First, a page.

We just went through our Joint Commission site survey and I have a few thoughts after doing this as a medical director. The Joint Commission for the Accreditation of Healthcare Organization (JCAHO or just “Joint Commission”) is the largest of several organizations that review and accredit hospitals in the United States. Hospitals pay the Joint Commission to do a top to bottom review of the hospital every 3 years and they look at everything from medical records, to equipment, to policies, and to the plumbing. The stakes are high: if you lose your accreditation, you can lose your ability to see Medicare and Medicaid patients. I’ve participated in about 2 dozen Joint Commission surveys between Ohio State and Select Specialty Hospitals in various medical director roles. This year’s survey was the first that I have gone through as a medical director for the whole hospital.

Each hospital will have an open “window” of time every 3 years that the Joint Commission can show up. The surveyors will show up unannounced at the hospital administration offices, typically on a Monday at 7:30 AM. The hospital then gives them access to all patient care areas, medical records, policies, etc. and the surveyors inspect… everything.

The number of surveyors can vary in number depending on the size of the hospital and other factors. This year, we had 8 surveyors: a social worker/counselor, a pediatric critical care nurse, a women’s health nurse practitioner, a former hospital chief nursing officer, an OR nurse, an infectious disease physician, a pediatric oncology nurse, and a former fire marshal. The social worker and the fire marshal were only here 1-2 days but the nurses and physician were here daily from Monday through Friday.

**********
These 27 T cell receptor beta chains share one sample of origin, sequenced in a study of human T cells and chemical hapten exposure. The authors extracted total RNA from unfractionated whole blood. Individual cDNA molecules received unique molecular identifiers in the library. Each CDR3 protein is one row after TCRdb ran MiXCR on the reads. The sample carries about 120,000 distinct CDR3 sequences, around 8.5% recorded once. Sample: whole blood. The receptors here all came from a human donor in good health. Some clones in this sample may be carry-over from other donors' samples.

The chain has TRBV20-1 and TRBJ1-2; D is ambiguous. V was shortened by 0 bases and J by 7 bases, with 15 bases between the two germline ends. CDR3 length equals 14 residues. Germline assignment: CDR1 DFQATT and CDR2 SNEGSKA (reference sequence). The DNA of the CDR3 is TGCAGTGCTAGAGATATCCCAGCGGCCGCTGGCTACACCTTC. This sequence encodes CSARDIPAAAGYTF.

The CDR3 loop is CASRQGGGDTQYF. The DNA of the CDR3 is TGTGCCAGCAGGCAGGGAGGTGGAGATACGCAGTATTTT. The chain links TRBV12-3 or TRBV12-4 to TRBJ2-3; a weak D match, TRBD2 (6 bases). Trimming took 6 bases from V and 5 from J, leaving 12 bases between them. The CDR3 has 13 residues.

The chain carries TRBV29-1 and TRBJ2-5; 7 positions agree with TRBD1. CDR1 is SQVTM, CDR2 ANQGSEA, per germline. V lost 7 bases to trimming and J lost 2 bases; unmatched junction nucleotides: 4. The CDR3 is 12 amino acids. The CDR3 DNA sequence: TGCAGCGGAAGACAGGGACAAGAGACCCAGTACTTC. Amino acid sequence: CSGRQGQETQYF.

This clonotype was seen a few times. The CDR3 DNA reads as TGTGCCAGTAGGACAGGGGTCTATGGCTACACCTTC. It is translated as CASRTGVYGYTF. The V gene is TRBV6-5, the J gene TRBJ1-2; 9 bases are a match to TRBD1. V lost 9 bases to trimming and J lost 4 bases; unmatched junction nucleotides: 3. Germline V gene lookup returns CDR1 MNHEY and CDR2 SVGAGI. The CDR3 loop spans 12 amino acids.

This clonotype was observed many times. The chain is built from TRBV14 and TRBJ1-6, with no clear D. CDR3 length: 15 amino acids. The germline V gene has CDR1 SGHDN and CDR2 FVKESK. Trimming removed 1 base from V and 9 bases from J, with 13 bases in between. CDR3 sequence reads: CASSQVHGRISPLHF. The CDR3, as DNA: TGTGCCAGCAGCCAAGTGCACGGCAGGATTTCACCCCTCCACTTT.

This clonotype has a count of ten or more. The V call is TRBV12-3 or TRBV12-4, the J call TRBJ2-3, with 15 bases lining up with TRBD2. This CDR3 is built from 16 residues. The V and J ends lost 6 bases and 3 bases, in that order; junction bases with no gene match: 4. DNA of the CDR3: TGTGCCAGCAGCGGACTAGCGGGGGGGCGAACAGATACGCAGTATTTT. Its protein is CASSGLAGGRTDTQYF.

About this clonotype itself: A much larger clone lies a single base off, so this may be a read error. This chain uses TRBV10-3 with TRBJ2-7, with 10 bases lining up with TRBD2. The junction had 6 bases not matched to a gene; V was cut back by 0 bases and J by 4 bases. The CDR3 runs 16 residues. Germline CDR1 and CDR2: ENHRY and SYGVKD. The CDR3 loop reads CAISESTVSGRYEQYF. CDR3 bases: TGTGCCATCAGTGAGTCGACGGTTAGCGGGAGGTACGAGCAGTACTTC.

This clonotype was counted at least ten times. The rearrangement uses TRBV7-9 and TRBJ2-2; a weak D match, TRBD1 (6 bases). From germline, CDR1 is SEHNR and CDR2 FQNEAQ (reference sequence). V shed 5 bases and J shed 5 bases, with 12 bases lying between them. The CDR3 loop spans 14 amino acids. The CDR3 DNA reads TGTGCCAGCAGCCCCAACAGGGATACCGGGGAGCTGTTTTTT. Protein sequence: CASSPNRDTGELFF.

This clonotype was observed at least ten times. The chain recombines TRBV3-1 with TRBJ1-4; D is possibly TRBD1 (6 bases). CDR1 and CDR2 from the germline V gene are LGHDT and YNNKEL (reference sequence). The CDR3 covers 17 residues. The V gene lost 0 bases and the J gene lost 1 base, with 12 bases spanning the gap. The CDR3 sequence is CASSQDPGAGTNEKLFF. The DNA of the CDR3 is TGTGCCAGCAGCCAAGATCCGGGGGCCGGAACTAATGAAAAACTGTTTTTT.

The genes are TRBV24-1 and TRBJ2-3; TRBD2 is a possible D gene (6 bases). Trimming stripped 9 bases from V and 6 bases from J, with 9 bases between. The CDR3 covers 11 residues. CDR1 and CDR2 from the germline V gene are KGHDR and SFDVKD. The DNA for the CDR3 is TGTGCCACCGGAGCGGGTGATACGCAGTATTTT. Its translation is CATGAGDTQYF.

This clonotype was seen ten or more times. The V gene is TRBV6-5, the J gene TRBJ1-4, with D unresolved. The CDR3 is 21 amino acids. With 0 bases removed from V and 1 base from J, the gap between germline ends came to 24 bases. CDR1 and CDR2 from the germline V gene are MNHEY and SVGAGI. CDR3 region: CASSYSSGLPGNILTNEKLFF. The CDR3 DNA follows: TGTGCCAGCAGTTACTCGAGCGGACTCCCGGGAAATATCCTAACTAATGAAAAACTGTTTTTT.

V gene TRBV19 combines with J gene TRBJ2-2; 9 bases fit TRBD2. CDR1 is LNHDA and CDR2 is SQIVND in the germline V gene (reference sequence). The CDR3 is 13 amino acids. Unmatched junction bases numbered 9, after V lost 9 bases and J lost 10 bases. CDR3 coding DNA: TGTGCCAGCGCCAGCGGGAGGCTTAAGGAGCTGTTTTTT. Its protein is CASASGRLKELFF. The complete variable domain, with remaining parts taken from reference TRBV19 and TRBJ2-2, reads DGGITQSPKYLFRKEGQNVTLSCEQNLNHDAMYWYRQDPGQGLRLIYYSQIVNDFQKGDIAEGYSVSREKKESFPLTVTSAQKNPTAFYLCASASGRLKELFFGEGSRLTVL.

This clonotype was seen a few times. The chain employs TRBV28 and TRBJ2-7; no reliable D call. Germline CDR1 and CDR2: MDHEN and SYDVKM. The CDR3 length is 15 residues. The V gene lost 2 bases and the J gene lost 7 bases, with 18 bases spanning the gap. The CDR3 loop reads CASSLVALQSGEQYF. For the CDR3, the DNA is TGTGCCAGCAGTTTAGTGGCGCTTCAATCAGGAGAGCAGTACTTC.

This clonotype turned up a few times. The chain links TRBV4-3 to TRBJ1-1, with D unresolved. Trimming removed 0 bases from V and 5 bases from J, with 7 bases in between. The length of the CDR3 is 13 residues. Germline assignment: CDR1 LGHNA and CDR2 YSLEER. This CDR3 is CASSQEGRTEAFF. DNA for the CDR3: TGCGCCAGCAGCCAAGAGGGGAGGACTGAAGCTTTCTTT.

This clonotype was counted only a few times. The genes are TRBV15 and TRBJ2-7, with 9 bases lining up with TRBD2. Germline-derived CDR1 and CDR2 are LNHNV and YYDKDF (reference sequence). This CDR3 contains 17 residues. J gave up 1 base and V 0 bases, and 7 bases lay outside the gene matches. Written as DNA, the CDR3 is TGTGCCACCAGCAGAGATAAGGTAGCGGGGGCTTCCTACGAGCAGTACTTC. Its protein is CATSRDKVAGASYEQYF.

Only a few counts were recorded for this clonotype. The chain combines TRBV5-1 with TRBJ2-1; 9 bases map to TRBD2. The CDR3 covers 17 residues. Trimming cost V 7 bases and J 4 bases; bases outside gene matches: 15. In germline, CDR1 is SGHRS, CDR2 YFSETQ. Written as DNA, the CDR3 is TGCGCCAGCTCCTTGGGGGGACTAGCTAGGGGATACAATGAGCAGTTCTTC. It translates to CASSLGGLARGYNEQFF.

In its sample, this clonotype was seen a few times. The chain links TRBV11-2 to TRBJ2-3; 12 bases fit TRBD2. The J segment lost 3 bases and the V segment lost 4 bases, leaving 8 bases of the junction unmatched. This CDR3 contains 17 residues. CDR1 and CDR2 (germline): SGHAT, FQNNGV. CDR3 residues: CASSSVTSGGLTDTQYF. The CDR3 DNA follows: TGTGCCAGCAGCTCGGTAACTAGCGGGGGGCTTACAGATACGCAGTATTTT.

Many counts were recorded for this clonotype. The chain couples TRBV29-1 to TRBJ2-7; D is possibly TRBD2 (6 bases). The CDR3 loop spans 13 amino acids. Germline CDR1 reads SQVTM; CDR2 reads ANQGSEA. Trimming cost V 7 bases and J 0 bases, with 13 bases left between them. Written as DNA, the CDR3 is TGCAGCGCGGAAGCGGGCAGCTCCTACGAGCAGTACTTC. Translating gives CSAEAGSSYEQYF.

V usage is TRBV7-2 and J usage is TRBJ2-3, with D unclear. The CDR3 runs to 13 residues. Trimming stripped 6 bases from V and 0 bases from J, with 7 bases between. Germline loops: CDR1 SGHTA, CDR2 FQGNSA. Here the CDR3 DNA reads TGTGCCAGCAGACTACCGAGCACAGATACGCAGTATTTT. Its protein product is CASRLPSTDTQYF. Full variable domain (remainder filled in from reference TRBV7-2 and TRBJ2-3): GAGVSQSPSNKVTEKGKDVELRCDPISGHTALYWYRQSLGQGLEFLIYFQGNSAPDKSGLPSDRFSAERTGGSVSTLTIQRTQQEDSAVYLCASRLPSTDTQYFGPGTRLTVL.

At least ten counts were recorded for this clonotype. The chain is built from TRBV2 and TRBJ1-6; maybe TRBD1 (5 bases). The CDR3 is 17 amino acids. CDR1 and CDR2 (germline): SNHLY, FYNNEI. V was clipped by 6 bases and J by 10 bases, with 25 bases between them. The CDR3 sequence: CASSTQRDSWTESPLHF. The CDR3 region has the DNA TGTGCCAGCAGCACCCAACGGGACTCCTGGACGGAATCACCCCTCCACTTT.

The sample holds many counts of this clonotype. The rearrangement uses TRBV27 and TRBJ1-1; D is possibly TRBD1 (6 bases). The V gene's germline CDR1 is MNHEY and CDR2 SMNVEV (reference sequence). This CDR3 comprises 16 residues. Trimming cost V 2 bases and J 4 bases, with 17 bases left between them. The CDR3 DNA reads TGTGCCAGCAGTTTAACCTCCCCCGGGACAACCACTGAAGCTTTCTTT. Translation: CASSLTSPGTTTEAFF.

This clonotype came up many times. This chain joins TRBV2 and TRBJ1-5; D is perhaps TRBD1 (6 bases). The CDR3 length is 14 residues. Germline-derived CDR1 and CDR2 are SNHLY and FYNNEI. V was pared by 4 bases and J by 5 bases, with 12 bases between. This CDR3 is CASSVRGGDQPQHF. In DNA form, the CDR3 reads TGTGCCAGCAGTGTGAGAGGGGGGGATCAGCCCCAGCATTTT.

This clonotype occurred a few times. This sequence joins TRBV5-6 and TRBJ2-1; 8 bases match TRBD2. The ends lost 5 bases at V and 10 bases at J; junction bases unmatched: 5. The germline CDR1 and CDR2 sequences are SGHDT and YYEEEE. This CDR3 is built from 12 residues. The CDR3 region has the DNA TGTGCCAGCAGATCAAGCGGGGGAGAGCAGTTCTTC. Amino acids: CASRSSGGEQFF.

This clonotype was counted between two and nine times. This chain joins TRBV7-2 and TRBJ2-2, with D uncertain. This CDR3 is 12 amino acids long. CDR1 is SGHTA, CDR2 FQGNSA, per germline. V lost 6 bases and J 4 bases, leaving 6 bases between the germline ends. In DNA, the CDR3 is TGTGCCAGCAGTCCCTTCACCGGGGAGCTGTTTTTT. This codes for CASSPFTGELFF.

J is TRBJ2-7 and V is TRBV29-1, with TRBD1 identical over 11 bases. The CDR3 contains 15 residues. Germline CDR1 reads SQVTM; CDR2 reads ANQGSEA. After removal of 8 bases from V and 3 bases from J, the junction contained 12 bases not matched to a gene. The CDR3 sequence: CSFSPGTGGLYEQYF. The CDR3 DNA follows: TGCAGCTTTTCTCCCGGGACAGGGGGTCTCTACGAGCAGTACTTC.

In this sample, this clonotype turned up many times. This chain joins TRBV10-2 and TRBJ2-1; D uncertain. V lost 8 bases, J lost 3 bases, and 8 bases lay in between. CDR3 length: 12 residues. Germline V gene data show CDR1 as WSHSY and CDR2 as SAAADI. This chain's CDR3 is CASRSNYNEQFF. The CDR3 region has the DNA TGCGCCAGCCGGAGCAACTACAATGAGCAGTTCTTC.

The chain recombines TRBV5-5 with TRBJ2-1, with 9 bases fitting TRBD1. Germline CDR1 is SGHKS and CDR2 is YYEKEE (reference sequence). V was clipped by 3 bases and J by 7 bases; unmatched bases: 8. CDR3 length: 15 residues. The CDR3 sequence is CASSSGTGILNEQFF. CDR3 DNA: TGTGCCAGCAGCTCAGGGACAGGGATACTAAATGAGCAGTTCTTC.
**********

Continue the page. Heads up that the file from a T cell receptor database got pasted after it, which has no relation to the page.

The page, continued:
The survey consists of informal inspections and relatively formal sessions where one of the surveyors will sit down with a group of hospital leaders to discuss things like medication safety or credentialing. The real detailed part of the survey is when one of the surveyors goes to inspect a specific practice location. They may do this by deciding to go to the respiratory therapy department in the morning and the physical therapy department in the afternoon. They can also do this using a “tracer” method where they randomly pick a patient chart and then retrospectively follow that patient’s hospital course from when they first arrived in the emergency department to the operating room to the ICU to the nursing unit. They will inspect each location and interview staff at each location.

At our hospital, we have an accreditation specialist whose primary job is to ensure that we are always meeting accreditation standards for a variety of organizations that inspect us periodically. Each person who works in a hospital has a role to play during a Joint Commission site survey. As the hospital medical director, I found my role was a bit different than it was when I was a chief of internal medicine, MICU medical director, or PFT lab medical director. Here are some pointers:

  1. Read your bylaws and know what is in them.
  2. Know what is in your medical staff rules and regulations. I printed out a list of the titles and carried it with me.